July 8, 2014

Wonton Noodles Mobile Hawker Stall 雲吞麵小販攤檔

hawker, hong kong, Mobile, noodles, Stall, Wonton, 小販, 攤檔, 雲吞, 麵,
One side for making the wonton and storing food supplies and eating implements,
the other side for the broth filled cooking pot and the charcoal brazier beneath

It often fascinates me how much the world has changed in the last, say, six to seven decades.  That sounds like a long time but it really isn't, it encompasses the lives that my parents grew up living (which doesn't really exist anymore.)  Thru the advent of modern technology and science, etc., the world has really changed so much that many of the older generation, like my dear 爸爸, are often times at a loss to cope.  

For myself it's a different kind of problem, I often find a hopeless grey fog in front of me when I try to imagine or reconstruct the way that things used to be done in the past.  I mean how the hell did things get done before the invention of machines that churn out endlessly to meet our every need nowadays?

How, for example, did people make ice cream before ice cream machines?  Or even before electricity for heck sake?!  With such thoughts often in the back of my mind, I was pleasantly surprised the other day when we stumbled upon a display of an old time 1940's Wonton Noodles Mobile Hawker Stall, or  雲吞麵小販攤檔.

hawker, hong kong, Mobile, noodles, Stall, Wonton, 小販, 攤檔, 雲吞, 麵, vintage
The brass pot for the cooking of wontons and noodles

We discovered this beautiful Wonton Noodle Mobile Hawker Stall display at Wong Chi Kei 黃枝記麵家, an wonton noodle shop with a long history in Macau (now opened in Hong Kong also).  They are not only quite famous for their tasty noodles, but also for their noodle production technique using the bamboo stick.

The Hawker stall was a revelation in many ways.  First of all was the beautiful construction and spare, efficiently functional design.  Lovely jointed wood and shining brass pots.  Each drawer and space was carefully designated so that all the stages of the wonton noodles process from the making of wonton to the cooking to the serving to the customers was catered for.  It not only worked to a tee but was also quite beautiful.  

This Wonton Noodle Mobile Hawker Stall reminded me of some of a noodle street stall that I had patronized while eating noodles in Japan: traditionally beautiful and yet exceptionally functional.  Traditional style operating in modern mode, why not?  I just wish that we Chinese could embrace this concept more fully.

hawker, hong kong, Mobile, noodles, Stall, Wonton, 小販, 攤檔, 雲吞, 麵, vintage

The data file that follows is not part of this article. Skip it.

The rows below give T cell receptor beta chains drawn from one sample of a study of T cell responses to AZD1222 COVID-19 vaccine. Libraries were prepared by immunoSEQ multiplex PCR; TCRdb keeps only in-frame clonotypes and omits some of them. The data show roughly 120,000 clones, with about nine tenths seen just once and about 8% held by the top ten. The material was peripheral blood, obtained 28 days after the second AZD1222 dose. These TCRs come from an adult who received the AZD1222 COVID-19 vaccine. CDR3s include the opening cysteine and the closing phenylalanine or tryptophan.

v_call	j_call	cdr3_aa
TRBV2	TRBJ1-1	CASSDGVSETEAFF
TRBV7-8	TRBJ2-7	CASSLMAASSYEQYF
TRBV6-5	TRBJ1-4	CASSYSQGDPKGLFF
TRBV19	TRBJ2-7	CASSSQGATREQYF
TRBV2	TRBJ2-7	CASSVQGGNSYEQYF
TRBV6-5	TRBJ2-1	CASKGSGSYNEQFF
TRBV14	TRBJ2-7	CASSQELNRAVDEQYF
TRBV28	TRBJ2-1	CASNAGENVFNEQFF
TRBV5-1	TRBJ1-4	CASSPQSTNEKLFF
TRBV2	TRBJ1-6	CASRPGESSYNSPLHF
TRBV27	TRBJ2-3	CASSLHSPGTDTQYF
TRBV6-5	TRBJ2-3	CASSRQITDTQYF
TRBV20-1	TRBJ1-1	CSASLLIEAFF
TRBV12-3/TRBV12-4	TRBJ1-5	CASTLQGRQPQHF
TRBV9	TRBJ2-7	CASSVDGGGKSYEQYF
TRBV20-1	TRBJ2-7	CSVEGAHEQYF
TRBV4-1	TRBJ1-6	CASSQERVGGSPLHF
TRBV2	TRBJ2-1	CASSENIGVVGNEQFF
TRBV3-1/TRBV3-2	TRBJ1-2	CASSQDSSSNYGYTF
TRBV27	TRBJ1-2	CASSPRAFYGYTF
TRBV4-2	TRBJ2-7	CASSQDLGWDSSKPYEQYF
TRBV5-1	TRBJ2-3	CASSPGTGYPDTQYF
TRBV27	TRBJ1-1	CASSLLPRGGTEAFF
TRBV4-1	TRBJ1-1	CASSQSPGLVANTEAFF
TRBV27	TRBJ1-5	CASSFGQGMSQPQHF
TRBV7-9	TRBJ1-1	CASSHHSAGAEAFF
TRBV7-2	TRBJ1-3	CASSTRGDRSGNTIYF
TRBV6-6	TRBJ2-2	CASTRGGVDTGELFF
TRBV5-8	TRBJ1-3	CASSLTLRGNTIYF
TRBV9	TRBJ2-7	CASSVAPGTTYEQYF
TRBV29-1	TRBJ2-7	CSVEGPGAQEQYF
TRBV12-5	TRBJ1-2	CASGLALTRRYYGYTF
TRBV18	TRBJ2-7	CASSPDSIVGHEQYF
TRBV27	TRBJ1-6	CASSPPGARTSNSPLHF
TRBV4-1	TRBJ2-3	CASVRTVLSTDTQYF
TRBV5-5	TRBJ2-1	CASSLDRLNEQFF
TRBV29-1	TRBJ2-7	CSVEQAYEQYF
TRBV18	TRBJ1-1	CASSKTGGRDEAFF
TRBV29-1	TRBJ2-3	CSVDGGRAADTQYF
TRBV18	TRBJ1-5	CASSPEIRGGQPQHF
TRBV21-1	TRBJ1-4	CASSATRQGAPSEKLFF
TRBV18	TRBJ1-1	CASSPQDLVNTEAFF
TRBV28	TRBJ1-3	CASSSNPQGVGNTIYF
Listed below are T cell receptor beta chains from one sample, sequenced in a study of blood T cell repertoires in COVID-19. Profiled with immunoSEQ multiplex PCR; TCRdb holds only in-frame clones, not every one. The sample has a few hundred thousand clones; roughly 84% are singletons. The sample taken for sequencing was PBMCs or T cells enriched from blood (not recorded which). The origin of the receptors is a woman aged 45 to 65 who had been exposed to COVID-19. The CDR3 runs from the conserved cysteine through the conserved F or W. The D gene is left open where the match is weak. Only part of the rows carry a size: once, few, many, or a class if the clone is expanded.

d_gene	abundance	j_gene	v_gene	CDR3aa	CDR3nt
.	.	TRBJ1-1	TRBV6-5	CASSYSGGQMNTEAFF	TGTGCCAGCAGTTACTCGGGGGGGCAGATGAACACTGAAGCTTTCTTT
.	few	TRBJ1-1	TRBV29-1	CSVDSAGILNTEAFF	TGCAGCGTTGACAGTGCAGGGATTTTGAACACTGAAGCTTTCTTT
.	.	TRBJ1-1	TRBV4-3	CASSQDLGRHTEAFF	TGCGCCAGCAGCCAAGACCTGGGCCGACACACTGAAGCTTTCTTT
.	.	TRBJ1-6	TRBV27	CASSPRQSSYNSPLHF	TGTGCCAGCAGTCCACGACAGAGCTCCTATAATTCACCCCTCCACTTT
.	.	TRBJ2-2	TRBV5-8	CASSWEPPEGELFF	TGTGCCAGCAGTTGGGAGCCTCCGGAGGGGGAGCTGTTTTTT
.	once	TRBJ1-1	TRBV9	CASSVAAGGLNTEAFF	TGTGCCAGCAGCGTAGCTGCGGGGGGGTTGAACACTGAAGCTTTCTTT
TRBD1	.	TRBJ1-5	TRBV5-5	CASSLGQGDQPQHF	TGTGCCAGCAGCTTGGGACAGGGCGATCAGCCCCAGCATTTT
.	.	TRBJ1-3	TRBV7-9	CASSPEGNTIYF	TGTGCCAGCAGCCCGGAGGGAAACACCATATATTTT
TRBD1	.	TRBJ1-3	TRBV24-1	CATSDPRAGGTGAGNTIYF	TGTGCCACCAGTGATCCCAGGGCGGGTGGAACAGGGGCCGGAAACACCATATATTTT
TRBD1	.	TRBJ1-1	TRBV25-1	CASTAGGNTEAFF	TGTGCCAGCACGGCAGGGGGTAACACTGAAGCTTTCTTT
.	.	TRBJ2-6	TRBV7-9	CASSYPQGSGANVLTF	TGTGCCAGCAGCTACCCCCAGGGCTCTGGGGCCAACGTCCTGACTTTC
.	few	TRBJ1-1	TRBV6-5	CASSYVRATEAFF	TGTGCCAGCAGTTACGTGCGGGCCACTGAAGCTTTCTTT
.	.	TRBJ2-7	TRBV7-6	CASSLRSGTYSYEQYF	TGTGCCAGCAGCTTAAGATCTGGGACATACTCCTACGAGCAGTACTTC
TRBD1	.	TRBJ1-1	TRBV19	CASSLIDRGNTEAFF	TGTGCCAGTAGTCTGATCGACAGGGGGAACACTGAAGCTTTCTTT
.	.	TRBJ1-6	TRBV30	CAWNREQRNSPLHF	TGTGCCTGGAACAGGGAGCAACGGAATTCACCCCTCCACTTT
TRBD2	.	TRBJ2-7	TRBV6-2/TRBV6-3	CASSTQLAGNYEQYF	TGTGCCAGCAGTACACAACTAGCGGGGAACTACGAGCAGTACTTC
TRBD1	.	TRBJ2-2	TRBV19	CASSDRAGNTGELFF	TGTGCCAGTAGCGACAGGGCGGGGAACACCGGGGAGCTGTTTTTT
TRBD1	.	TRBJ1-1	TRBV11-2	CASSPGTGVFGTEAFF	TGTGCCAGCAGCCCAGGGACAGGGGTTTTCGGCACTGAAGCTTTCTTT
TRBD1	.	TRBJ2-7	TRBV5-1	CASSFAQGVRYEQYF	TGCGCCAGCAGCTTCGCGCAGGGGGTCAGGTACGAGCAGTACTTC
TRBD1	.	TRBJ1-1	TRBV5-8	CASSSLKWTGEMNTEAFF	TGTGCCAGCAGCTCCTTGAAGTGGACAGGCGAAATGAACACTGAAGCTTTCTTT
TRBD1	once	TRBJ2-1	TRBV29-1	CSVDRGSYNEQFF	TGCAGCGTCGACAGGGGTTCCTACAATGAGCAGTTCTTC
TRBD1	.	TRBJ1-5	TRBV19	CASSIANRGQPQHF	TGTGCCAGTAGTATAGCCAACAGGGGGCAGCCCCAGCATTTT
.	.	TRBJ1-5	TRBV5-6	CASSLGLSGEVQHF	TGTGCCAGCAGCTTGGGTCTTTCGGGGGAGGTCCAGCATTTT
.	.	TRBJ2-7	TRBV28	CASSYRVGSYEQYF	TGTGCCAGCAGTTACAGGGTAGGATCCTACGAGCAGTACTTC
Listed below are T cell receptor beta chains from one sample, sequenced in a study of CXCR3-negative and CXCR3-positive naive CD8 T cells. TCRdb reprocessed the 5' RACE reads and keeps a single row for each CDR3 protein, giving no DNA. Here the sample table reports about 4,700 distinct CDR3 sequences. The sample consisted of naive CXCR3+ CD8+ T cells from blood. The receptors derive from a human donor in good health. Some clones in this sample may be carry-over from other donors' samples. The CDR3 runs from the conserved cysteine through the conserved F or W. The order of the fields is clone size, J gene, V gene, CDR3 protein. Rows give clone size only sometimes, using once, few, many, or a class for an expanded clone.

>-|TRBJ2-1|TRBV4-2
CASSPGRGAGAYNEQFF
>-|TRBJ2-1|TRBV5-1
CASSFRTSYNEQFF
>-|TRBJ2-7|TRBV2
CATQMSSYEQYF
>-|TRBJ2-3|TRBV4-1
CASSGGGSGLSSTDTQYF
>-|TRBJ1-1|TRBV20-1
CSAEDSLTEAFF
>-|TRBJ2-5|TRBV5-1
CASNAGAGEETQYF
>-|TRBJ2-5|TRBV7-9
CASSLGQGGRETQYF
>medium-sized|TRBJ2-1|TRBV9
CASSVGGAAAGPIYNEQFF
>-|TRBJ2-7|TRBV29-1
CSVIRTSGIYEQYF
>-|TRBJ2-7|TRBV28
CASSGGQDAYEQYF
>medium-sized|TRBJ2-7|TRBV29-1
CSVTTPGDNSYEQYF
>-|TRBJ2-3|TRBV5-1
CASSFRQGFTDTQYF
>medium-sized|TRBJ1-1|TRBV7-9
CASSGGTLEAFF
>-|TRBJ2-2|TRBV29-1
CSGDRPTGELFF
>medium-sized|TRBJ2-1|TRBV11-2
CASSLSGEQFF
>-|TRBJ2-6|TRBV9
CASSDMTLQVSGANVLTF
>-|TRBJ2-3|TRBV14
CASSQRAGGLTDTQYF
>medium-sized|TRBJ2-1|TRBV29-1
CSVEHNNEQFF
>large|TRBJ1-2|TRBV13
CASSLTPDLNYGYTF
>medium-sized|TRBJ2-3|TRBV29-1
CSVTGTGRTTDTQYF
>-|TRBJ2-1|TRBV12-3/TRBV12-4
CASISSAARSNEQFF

A photo of a real Wonton Noodles Mobile Hawker!

The other revelation I had was that this mobile hawker stall seemed very heavy!  I think that these two cabinets were balanced on a pole over the hawker's shoulder whenever he needed to move along.  Pretty hard and heavy work, eh?  All the wood and the wonton soup in the pot and the charcoal brazier below the pot, etc.  And don't forget the weight of the porcelain dishes and spoons (this is before plastic!)

hawker, hong kong, Mobile, noodles, Stall, Wonton, 小販, 攤檔, 雲吞, 麵, vintage

So Wonton Noodles was originally a street snack!   And only evolved into a shop entity over the passage of the years.  I thought it especially interesting about the Wonton Noodle operators singing 'wonton songs' to attract and call their customers.  That's so much more interesting and involved than looking at some ad or watching a commercial.   

Imagine this: You're at home and the singing drifts in the window, you raise your head and smile in recognition and hunger, grope about for the correct change and down you go to the street were the wonton hawker smiles and asks you about your day before passing you your steaming hot fragrant bowl of wonton noodles.  And of course it's really, really good Wonton Noodles cuz you wouldn't patronize his hawker stall if it wasn't the best.  Ah, those were the days, eh?

Best wonton noodle film scene ever!!   Check out this clip from Wong Kar Wai's movie In the Mood for Love.  This guaranteed to make you hungry for a bowl of wonton noodles scene takes place in the 1960's:

Tip:  If you want to see this Wonton Noodles Mobile Hawker Stall for yourself, it's at Wong Chi Kei 15B Wellington Street, Central HK.  I think it's a permanent installation.  And while you're there you might as well treat yourself to a delicious bowl of wonton noodles!

Tip 2:  Check out more info on bamboo stick noodle production at our Shrimp Roe Noodle recipe post.

Tip 3:  Want to know the answer to how ice cream was made before machines?  Check out any of our delicious ice cream recipes!



  1. I have memories of a summer spent in HK as a child, waking up with my cousins and going downstairs to the open air food market to have hot, slurpy bowls of wonton mein with a huge dollop of chili sauce. Slurping up the hot wonton mein and sweating away in +30C humidity all the while adding more chili sauce.

    1. Thank you for sharing the wonderful memory! Your words were so evocative I could almost see it...like the beautiful opening sequence of a movie about HK in times past... ~ellen